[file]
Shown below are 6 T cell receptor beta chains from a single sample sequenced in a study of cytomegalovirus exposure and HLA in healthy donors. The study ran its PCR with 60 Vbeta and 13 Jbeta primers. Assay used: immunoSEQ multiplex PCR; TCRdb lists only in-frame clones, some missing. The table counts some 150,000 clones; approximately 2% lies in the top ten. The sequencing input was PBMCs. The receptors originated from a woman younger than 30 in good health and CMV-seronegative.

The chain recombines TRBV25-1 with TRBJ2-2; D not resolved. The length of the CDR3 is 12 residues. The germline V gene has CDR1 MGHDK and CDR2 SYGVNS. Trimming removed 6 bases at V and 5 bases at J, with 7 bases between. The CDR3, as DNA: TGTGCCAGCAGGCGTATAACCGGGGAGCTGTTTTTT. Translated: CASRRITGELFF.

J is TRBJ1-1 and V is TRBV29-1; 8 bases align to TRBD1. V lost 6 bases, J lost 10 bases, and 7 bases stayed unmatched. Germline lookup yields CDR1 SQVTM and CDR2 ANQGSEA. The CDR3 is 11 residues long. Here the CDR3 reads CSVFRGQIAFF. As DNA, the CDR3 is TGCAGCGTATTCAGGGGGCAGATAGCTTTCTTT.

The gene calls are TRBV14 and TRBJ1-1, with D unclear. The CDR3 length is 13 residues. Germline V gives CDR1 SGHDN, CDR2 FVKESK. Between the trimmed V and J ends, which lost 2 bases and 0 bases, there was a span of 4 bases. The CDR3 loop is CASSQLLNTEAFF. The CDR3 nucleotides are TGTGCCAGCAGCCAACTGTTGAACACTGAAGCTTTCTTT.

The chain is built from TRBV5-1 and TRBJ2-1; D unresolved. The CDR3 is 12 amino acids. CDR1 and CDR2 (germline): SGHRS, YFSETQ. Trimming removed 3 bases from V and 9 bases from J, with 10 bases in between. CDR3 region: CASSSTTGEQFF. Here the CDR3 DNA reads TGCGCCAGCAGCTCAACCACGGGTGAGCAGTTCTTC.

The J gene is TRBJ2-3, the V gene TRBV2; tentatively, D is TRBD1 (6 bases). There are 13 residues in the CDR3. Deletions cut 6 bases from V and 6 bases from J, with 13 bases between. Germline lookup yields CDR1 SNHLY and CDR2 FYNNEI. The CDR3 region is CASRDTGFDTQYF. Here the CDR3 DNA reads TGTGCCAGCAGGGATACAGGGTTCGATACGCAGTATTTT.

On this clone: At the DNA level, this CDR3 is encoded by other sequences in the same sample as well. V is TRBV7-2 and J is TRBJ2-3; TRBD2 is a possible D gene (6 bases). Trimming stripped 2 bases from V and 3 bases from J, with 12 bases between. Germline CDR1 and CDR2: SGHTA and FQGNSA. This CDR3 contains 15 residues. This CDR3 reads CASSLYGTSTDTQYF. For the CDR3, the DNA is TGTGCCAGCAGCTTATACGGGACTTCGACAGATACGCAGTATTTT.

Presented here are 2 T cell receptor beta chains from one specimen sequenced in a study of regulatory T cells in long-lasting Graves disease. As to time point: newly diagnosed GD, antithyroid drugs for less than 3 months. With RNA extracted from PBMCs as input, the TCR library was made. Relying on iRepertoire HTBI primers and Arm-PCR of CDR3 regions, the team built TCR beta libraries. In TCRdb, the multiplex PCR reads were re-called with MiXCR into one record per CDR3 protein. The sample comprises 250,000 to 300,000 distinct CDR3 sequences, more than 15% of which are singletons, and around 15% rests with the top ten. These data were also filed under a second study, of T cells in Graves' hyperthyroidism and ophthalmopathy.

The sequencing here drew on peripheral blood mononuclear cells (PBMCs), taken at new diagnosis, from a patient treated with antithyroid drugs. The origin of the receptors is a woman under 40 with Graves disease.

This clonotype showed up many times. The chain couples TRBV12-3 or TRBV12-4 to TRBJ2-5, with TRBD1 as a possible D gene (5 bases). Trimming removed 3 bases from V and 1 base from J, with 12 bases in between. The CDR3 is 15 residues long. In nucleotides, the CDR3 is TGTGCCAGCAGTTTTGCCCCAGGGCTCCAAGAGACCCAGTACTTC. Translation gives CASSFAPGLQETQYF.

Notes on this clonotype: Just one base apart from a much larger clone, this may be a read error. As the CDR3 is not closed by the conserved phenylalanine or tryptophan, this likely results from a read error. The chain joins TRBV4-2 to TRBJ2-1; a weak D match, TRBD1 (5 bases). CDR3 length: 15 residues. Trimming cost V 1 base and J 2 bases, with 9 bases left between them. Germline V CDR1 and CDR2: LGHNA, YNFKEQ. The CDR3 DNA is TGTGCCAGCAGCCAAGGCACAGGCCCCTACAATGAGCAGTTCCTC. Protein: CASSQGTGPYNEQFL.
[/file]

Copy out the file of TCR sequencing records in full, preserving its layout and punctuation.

Shown below are 6 T cell receptor beta chains from a single sample sequenced in a study of cytomegalovirus exposure and HLA in healthy donors. The study ran its PCR with 60 Vbeta and 13 Jbeta primers. Assay used: immunoSEQ multiplex PCR; TCRdb lists only in-frame clones, some missing. The table counts some 150,000 clones; approximately 2% lies in the top ten. The sequencing input was PBMCs. The receptors originated from a woman younger than 30 in good health and CMV-seronegative.

The chain recombines TRBV25-1 with TRBJ2-2; D not resolved. The length of the CDR3 is 12 residues. The germline V gene has CDR1 MGHDK and CDR2 SYGVNS. Trimming removed 6 bases at V and 5 bases at J, with 7 bases between. The CDR3, as DNA: TGTGCCAGCAGGCGTATAACCGGGGAGCTGTTTTTT. Translated: CASRRITGELFF.

J is TRBJ1-1 and V is TRBV29-1; 8 bases align to TRBD1. V lost 6 bases, J lost 10 bases, and 7 bases stayed unmatched. Germline lookup yields CDR1 SQVTM and CDR2 ANQGSEA. The CDR3 is 11 residues long. Here the CDR3 reads CSVFRGQIAFF. As DNA, the CDR3 is TGCAGCGTATTCAGGGGGCAGATAGCTTTCTTT.

The gene calls are TRBV14 and TRBJ1-1, with D unclear. The CDR3 length is 13 residues. Germline V gives CDR1 SGHDN, CDR2 FVKESK. Between the trimmed V and J ends, which lost 2 bases and 0 bases, there was a span of 4 bases. The CDR3 loop is CASSQLLNTEAFF. The CDR3 nucleotides are TGTGCCAGCAGCCAACTGTTGAACACTGAAGCTTTCTTT.

The chain is built from TRBV5-1 and TRBJ2-1; D unresolved. The CDR3 is 12 amino acids. CDR1 and CDR2 (germline): SGHRS, YFSETQ. Trimming removed 3 bases from V and 9 bases from J, with 10 bases in between. CDR3 region: CASSSTTGEQFF. Here the CDR3 DNA reads TGCGCCAGCAGCTCAACCACGGGTGAGCAGTTCTTC.

The J gene is TRBJ2-3, the V gene TRBV2; tentatively, D is TRBD1 (6 bases). There are 13 residues in the CDR3. Deletions cut 6 bases from V and 6 bases from J, with 13 bases between. Germline lookup yields CDR1 SNHLY and CDR2 FYNNEI. The CDR3 region is CASRDTGFDTQYF. Here the CDR3 DNA reads TGTGCCAGCAGGGATACAGGGTTCGATACGCAGTATTTT.

On this clone: At the DNA level, this CDR3 is encoded by other sequences in the same sample as well. V is TRBV7-2 and J is TRBJ2-3; TRBD2 is a possible D gene (6 bases). Trimming stripped 2 bases from V and 3 bases from J, with 12 bases between. Germline CDR1 and CDR2: SGHTA and FQGNSA. This CDR3 contains 15 residues. This CDR3 reads CASSLYGTSTDTQYF. For the CDR3, the DNA is TGTGCCAGCAGCTTATACGGGACTTCGACAGATACGCAGTATTTT.

Presented here are 2 T cell receptor beta chains from one specimen sequenced in a study of regulatory T cells in long-lasting Graves disease. As to time point: newly diagnosed GD, antithyroid drugs for less than 3 months. With RNA extracted from PBMCs as input, the TCR library was made. Relying on iRepertoire HTBI primers and Arm-PCR of CDR3 regions, the team built TCR beta libraries. In TCRdb, the multiplex PCR reads were re-called with MiXCR into one record per CDR3 protein. The sample comprises 250,000 to 300,000 distinct CDR3 sequences, more than 15% of which are singletons, and around 15% rests with the top ten. These data were also filed under a second study, of T cells in Graves' hyperthyroidism and ophthalmopathy.

The sequencing here drew on peripheral blood mononuclear cells (PBMCs), taken at new diagnosis, from a patient treated with antithyroid drugs. The origin of the receptors is a woman under 40 with Graves disease.

This clonotype showed up many times. The chain couples TRBV12-3 or TRBV12-4 to TRBJ2-5, with TRBD1 as a possible D gene (5 bases). Trimming removed 3 bases from V and 1 base from J, with 12 bases in between. The CDR3 is 15 residues long. In nucleotides, the CDR3 is TGTGCCAGCAGTTTTGCCCCAGGGCTCCAAGAGACCCAGTACTTC. Translation gives CASSFAPGLQETQYF.

Notes on this clonotype: Just one base apart from a much larger clone, this may be a read error. As the CDR3 is not closed by the conserved phenylalanine or tryptophan, this likely results from a read error. The chain joins TRBV4-2 to TRBJ2-1; a weak D match, TRBD1 (5 bases). CDR3 length: 15 residues. Trimming cost V 1 base and J 2 bases, with 9 bases left between them. Germline V CDR1 and CDR2: LGHNA, YNFKEQ. The CDR3 DNA is TGTGCCAGCAGCCAAGGCACAGGCCCCTACAATGAGCAGTTCCTC. Protein: CASSQGTGPYNEQFL.